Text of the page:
Re:PCI Compliance (0)

Anonymous Coward | about 2 years ago | (#42225605)

Also, as far as I can tell it doesn't actually mean much beyond basic best practices like having firewalls, being up to date with the latest patches, encrypting card data at rest, having access controls etc.

You seem to be unfamiliar with the standard level of security in the brave new frontier of Bitcoin.
Are there even a handful of services that have lasted a year without a big security breach, excepting those who just shut down and took the money themselves?

Re:PCI Compliance (1)

IamTheRealMike (537420) | about 2 years ago | (#42225659)

Sure there are. MtGox was not breached since the "big one" (which was itself only a few thousand coins and the owner covered the loss from their profits, so it had no user impact). Quite a few other services just tick over making money without any drama. You don't hear about that, of course.

Re:PCI Compliance (0)

dbIII (701233) | about 2 years ago | (#42225021)

Only if it's old hardware, for newer stuff it's PCI express compliance.


On a more serious note, when are you guys going to wake up and see that this is just an old fashioned ponzi scam baited for geek and camoflaged with some handwaving in the direction of a cool bit of Cryptonomicon that was really describing something else? It's not going to pass any sort of compliance without some bribes or other sort of dodgy deal.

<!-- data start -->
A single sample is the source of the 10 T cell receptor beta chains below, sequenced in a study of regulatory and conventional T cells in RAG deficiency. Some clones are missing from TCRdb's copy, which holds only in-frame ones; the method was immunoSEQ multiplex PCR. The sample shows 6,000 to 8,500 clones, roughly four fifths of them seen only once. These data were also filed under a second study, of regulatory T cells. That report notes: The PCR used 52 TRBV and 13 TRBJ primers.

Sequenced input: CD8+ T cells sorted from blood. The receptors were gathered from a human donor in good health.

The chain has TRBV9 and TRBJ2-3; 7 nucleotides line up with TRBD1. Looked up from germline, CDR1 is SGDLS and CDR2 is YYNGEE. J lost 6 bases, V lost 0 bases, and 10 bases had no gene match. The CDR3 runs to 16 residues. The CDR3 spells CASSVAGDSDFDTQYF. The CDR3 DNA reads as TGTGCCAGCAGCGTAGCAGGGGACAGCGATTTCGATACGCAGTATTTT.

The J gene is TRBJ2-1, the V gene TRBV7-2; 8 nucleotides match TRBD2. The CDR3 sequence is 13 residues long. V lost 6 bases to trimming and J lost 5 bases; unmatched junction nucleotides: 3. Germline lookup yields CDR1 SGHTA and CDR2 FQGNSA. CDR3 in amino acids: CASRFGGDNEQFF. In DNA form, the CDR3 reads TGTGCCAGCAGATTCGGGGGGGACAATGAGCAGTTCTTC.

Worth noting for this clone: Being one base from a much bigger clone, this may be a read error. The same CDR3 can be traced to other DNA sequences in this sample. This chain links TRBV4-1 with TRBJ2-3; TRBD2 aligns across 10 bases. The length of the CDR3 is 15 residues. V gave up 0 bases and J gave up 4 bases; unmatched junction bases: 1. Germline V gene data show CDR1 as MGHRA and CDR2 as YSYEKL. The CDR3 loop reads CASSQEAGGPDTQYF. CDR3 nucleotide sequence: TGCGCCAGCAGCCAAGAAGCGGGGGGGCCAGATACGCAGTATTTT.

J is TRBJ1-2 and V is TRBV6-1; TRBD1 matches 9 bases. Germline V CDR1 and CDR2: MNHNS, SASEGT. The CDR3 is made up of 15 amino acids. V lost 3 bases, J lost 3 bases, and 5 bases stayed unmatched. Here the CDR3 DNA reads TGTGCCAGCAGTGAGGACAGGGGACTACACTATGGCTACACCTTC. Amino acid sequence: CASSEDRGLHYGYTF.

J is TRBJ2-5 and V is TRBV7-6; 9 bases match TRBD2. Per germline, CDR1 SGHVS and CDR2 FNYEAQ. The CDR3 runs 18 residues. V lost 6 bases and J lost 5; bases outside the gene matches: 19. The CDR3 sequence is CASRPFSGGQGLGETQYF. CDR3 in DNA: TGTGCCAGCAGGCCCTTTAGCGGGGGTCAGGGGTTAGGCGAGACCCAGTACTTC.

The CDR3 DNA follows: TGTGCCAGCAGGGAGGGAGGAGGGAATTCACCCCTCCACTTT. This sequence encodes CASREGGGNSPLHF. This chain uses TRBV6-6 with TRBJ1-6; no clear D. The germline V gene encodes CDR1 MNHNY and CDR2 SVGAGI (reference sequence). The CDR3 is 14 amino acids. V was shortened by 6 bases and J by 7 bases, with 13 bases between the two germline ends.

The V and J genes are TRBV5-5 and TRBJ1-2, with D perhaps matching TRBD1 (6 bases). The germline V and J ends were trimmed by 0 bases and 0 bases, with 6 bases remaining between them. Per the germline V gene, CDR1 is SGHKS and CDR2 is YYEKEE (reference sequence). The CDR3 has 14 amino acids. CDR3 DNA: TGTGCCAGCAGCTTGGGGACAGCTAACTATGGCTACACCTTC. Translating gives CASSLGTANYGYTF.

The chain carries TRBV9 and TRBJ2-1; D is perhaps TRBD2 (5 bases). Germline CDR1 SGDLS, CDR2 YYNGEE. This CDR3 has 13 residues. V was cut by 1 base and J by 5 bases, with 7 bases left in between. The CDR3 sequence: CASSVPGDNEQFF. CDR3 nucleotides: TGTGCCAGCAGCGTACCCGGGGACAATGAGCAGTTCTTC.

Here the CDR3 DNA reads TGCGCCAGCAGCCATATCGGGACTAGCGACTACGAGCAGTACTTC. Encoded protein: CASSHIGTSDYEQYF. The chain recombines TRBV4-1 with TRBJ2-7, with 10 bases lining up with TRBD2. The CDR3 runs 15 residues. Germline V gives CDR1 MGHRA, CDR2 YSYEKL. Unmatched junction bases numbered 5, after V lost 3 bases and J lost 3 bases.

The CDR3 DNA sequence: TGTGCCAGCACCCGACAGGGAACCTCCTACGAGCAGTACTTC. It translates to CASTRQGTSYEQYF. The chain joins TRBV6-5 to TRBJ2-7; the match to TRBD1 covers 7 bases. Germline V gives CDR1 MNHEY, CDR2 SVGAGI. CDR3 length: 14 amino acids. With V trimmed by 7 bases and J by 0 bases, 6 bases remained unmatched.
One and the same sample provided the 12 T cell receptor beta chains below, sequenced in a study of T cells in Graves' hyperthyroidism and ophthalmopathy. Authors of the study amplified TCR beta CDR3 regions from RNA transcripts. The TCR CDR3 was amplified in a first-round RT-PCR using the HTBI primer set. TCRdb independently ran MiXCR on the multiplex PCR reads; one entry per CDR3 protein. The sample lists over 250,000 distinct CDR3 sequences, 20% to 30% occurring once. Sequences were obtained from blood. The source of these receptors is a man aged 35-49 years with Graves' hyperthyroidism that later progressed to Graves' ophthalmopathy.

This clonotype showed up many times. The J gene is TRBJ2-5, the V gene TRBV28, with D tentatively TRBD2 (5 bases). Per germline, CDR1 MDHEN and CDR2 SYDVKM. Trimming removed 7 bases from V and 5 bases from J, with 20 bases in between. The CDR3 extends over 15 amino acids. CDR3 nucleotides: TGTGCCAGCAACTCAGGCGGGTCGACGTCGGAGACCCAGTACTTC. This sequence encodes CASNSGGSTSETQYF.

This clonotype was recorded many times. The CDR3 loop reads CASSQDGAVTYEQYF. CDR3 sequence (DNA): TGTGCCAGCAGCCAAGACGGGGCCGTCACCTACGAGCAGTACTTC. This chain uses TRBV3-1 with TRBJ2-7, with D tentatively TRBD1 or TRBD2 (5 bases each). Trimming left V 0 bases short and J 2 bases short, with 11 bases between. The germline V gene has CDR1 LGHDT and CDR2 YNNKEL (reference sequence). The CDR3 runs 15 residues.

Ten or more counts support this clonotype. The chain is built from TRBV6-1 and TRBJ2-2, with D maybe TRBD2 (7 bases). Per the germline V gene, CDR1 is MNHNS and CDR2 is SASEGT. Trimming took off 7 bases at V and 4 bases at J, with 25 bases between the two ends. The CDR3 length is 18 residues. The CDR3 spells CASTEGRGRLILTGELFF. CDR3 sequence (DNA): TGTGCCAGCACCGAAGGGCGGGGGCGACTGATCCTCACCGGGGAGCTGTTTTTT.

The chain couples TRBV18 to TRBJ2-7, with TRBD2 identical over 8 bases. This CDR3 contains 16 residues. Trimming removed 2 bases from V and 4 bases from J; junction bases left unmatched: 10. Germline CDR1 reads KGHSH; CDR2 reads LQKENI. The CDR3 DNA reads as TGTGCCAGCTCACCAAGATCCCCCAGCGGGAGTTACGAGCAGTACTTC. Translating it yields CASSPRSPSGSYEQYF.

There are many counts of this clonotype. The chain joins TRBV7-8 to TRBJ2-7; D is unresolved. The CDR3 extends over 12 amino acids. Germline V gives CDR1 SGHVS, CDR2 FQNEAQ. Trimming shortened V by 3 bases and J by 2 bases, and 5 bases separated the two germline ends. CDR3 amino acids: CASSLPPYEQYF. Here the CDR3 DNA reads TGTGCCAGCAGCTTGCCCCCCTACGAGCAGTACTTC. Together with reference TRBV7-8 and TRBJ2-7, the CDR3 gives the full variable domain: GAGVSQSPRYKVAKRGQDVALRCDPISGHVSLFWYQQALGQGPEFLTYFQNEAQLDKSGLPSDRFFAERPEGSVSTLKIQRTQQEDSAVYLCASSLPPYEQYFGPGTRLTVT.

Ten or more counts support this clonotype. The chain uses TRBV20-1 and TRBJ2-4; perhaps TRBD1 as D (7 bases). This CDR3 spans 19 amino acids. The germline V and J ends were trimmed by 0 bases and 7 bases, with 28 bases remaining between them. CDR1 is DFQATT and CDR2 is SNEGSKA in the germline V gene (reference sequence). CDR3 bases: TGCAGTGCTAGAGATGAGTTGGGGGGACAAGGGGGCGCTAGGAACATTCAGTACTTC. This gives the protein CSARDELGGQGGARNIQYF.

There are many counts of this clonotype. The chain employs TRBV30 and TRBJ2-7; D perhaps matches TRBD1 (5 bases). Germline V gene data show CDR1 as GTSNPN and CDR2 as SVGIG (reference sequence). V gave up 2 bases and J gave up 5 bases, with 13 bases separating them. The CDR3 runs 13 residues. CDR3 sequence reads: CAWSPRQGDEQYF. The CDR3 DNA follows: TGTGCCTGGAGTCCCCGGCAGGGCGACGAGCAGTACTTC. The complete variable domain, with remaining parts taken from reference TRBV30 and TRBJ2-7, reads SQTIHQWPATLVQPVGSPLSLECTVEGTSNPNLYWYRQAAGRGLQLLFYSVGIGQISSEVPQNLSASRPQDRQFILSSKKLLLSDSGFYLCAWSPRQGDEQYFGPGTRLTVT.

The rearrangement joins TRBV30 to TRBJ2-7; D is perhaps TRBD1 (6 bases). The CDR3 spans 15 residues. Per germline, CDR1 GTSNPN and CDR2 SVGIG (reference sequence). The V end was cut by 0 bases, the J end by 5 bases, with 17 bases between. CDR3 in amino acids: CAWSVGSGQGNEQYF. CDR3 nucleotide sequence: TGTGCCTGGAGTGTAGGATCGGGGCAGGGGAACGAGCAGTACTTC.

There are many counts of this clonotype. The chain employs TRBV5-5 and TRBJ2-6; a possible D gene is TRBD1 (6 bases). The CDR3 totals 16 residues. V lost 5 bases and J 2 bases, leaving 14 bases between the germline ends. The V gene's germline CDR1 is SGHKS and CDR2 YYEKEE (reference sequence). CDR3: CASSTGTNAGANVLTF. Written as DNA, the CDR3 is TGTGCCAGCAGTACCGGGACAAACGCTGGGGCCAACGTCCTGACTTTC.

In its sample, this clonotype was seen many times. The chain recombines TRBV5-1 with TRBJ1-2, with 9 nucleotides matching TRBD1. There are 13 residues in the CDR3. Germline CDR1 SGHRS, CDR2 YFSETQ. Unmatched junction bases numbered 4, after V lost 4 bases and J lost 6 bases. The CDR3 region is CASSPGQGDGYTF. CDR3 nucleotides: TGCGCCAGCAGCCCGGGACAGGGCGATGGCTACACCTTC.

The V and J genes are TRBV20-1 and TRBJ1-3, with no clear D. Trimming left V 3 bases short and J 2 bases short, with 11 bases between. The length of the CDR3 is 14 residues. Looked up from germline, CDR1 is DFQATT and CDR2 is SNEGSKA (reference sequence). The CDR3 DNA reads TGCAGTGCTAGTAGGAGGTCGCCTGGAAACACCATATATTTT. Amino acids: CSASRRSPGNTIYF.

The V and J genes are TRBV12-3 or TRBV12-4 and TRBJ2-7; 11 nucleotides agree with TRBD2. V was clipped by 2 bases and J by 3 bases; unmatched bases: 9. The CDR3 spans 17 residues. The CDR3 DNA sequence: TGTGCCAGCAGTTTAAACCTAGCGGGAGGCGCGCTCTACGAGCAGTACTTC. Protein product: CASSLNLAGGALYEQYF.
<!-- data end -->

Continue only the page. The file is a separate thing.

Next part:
Re:PCI Compliance (1)

tqk (413719) | about 2 years ago | (#42225443)

On a more serious note, when are you guys going to wake up and see that this is just an old fashioned ponzi scam ...

Do you have a drop dead simple explanation that would prove that fact to all comers? Does anyone?

That's why this is still going on. Lots of people (not me) are out there playing with this stuff trying to determine if there's any "there" there. I enjoy the show, and think it would be a good thing if it pans out, but the jury's still out. Ponzi Scheme [wikipedia.org] is a fairly definitively defined concept. What's your proof that Bitcoin == Ponzi Scheme, and what exactly is it that proves to you that all those dabbling in it are fools?

Absent of that, you're just laughter from the peanut gallery.

Re:PCI Compliance (1)